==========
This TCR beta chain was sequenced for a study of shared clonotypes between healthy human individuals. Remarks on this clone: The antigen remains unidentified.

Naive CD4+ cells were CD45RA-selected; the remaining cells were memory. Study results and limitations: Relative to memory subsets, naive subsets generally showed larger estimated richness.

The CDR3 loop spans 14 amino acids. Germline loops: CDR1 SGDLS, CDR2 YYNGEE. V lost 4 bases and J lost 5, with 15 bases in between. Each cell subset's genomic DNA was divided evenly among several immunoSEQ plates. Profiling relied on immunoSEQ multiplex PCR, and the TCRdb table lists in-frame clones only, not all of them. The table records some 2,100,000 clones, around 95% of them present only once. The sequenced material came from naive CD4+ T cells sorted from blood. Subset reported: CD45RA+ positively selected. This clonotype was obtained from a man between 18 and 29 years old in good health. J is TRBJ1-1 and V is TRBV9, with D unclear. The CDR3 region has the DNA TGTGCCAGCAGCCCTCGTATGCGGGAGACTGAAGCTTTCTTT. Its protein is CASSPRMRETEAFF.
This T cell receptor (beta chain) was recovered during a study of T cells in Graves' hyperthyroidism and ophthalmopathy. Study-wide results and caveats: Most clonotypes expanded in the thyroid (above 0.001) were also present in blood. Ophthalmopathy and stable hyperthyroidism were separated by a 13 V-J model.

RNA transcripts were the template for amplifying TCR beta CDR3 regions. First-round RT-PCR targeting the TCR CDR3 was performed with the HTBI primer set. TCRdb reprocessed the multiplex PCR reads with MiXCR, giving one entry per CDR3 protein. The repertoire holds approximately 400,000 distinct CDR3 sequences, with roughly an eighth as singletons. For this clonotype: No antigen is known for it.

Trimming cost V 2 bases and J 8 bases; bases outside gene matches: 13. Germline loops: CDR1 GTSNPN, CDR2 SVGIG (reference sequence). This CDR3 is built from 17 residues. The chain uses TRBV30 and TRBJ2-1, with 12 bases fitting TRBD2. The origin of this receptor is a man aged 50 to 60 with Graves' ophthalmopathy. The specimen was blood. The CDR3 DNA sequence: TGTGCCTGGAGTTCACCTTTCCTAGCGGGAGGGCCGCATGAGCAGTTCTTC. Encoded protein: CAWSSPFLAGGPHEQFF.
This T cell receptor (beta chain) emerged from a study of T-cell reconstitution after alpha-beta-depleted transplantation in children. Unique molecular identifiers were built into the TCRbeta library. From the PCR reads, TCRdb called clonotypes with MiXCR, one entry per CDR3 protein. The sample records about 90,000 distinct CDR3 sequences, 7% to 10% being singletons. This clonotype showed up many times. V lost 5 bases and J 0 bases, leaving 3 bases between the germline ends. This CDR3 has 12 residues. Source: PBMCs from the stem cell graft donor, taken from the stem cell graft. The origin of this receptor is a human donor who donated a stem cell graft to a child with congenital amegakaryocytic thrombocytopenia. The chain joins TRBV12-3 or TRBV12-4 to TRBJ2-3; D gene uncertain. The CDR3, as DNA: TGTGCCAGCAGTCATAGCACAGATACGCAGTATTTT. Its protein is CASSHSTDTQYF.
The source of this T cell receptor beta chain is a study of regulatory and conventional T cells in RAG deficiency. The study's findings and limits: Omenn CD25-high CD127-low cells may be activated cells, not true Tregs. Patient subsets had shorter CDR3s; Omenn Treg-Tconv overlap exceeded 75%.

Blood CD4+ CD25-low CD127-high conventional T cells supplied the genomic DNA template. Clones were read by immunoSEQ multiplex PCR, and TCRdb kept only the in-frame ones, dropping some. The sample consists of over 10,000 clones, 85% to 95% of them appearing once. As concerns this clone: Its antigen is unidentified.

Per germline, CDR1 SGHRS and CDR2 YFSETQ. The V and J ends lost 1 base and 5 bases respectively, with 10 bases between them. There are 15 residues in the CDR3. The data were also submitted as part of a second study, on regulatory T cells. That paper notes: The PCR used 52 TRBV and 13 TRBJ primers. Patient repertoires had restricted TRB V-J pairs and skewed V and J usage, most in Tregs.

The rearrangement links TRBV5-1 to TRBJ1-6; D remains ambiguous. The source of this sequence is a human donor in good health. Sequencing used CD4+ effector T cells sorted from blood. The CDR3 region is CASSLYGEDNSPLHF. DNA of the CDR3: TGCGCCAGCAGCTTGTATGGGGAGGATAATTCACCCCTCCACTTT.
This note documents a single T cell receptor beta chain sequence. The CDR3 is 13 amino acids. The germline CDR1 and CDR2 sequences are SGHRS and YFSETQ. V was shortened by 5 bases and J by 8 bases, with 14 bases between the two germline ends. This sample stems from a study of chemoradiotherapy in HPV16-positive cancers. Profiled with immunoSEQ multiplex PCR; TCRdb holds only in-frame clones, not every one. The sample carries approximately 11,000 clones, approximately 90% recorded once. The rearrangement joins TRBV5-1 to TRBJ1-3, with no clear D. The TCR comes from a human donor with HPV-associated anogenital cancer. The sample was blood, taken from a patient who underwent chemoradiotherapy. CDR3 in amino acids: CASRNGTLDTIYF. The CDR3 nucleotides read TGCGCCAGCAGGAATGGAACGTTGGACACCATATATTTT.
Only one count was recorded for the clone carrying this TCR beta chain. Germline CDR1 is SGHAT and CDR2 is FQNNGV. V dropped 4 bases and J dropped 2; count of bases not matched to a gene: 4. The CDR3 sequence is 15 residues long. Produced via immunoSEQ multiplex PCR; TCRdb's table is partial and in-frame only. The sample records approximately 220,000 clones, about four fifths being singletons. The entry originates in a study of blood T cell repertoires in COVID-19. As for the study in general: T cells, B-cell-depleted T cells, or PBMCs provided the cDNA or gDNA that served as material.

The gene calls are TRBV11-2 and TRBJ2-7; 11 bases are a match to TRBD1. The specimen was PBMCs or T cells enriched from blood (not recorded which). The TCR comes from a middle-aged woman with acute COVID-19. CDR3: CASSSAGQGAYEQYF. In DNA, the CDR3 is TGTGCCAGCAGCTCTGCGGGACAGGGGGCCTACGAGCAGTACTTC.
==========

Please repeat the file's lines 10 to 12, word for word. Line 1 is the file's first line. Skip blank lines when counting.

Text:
Per germline, CDR1 SGHRS and CDR2 YFSETQ. The V and J ends lost 1 base and 5 bases respectively, with 10 bases between them. There are 15 residues in the CDR3. The data were also submitted as part of a second study, on regulatory T cells. That paper notes: The PCR used 52 TRBV and 13 TRBJ primers. Patient repertoires had restricted TRB V-J pairs and skewed V and J usage, most in Tregs.

The rearrangement links TRBV5-1 to TRBJ1-6; D remains ambiguous. The source of this sequence is a human donor in good health. Sequencing used CD4+ effector T cells sorted from blood. The CDR3 region is CASSLYGEDNSPLHF. DNA of the CDR3: TGCGCCAGCAGCTTGTATGGGGAGGATAATTCACCCCTCCACTTT.
This note documents a single T cell receptor beta chain sequence. The CDR3 is 13 amino acids. The germline CDR1 and CDR2 sequences are SGHRS and YFSETQ. V was shortened by 5 bases and J by 8 bases, with 14 bases between the two germline ends. This sample stems from a study of chemoradiotherapy in HPV16-positive cancers. Profiled with immunoSEQ multiplex PCR; TCRdb holds only in-frame clones, not every one. The sample carries approximately 11,000 clones, approximately 90% recorded once. The rearrangement joins TRBV5-1 to TRBJ1-3, with no clear D. The TCR comes from a human donor with HPV-associated anogenital cancer. The sample was blood, taken from a patient who underwent chemoradiotherapy. CDR3 in amino acids: CASRNGTLDTIYF. The CDR3 nucleotides read TGCGCCAGCAGGAATGGAACGTTGGACACCATATATTTT.